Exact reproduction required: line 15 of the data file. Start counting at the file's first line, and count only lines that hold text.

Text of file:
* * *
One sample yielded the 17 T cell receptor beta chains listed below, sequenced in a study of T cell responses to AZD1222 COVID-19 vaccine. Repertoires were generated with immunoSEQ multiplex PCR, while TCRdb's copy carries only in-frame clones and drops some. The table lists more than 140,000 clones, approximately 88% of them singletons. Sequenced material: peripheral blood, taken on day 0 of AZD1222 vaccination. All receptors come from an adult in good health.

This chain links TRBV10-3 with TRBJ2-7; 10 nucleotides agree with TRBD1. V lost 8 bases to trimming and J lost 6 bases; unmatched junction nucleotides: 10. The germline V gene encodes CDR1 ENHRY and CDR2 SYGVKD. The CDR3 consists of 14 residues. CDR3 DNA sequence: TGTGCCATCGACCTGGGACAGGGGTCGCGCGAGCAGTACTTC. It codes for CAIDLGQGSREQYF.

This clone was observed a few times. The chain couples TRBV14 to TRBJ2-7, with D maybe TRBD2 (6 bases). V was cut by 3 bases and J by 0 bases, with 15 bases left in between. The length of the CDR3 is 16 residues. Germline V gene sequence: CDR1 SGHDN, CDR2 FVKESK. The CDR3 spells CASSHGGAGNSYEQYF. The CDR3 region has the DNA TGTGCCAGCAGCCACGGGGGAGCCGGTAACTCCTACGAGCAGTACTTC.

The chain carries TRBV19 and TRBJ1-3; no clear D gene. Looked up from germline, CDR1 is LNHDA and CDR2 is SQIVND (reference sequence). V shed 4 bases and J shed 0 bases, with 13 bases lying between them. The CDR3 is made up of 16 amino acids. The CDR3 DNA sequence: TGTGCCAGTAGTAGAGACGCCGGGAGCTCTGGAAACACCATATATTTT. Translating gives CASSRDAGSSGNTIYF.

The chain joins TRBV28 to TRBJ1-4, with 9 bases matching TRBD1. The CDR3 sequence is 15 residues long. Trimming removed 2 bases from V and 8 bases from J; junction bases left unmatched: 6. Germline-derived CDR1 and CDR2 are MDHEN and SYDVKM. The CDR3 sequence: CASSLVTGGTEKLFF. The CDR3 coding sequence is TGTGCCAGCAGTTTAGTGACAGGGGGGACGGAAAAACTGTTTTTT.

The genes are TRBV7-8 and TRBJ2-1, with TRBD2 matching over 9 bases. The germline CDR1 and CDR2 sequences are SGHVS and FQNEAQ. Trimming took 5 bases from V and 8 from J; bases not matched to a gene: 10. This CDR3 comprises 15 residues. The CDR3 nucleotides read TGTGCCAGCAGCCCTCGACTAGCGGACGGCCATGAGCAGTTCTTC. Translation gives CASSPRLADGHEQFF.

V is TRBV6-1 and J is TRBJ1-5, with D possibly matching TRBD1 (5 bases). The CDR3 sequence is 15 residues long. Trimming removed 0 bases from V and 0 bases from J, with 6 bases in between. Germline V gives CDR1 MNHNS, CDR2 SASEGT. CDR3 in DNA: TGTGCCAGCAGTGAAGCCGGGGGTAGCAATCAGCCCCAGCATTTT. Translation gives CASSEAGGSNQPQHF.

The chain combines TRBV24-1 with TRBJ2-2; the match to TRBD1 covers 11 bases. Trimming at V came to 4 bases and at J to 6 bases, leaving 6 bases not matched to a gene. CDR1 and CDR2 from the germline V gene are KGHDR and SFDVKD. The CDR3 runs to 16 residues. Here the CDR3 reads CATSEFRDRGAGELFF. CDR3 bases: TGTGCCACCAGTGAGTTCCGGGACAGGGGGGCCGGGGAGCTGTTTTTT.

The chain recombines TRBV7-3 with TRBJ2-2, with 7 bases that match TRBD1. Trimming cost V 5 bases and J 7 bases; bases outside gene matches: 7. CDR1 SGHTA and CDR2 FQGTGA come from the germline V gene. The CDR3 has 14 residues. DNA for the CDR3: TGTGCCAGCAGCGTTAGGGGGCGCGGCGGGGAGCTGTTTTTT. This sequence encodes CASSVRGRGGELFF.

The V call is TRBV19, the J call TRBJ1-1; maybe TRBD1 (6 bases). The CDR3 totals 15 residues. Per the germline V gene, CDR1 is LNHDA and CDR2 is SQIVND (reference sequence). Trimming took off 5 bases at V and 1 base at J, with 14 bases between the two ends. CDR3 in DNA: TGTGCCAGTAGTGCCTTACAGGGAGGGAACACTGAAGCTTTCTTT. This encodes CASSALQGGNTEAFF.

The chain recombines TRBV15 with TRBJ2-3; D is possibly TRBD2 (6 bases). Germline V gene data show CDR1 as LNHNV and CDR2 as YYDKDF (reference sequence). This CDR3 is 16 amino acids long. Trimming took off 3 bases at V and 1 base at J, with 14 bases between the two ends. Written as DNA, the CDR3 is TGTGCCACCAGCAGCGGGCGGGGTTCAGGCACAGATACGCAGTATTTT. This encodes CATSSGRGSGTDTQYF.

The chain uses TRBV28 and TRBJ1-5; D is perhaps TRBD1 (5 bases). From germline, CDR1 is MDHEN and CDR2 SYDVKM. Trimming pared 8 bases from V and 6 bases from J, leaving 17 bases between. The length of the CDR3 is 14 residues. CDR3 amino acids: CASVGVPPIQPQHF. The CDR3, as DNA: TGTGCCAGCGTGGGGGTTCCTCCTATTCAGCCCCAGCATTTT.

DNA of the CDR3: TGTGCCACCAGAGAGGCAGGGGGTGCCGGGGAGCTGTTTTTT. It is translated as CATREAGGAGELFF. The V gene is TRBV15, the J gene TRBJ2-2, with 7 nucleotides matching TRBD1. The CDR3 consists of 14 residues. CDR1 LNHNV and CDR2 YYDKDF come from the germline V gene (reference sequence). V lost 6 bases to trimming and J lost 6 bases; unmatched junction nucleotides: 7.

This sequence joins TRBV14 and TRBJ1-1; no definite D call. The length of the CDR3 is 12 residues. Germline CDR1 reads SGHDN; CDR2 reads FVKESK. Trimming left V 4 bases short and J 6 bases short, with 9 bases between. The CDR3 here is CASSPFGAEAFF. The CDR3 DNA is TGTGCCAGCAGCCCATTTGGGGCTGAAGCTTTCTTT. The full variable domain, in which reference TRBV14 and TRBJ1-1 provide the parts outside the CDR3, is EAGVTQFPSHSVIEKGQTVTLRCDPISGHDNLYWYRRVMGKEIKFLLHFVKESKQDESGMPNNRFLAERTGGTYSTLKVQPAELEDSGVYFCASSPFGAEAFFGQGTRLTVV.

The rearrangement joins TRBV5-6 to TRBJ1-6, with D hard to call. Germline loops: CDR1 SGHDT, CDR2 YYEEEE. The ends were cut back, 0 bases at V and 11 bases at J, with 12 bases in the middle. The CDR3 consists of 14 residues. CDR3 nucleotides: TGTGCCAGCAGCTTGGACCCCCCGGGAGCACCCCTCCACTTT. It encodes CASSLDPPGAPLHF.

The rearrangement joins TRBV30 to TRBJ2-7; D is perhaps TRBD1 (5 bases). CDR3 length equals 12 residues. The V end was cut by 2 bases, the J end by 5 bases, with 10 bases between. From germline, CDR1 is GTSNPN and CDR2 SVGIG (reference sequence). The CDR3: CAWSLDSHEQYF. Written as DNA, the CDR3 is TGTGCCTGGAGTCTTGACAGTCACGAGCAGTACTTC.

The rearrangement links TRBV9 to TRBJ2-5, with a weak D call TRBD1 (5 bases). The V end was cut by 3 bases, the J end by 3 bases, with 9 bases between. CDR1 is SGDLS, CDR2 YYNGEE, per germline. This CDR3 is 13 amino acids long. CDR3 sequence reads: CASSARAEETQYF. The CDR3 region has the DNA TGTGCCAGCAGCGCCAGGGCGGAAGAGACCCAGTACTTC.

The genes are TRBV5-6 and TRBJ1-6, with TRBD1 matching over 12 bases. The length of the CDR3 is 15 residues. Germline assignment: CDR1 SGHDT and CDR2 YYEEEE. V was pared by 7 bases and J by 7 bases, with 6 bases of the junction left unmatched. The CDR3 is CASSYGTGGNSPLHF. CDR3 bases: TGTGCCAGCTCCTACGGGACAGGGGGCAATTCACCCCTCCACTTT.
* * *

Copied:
The rearrangement joins TRBV5-6 to TRBJ1-6, with D hard to call. Germline loops: CDR1 SGHDT, CDR2 YYEEEE. The ends were cut back, 0 bases at V and 11 bases at J, with 12 bases in the middle. The CDR3 consists of 14 residues. CDR3 nucleotides: TGTGCCAGCAGCTTGGACCCCCCGGGAGCACCCCTCCACTTT. It encodes CASSLDPPGAPLHF.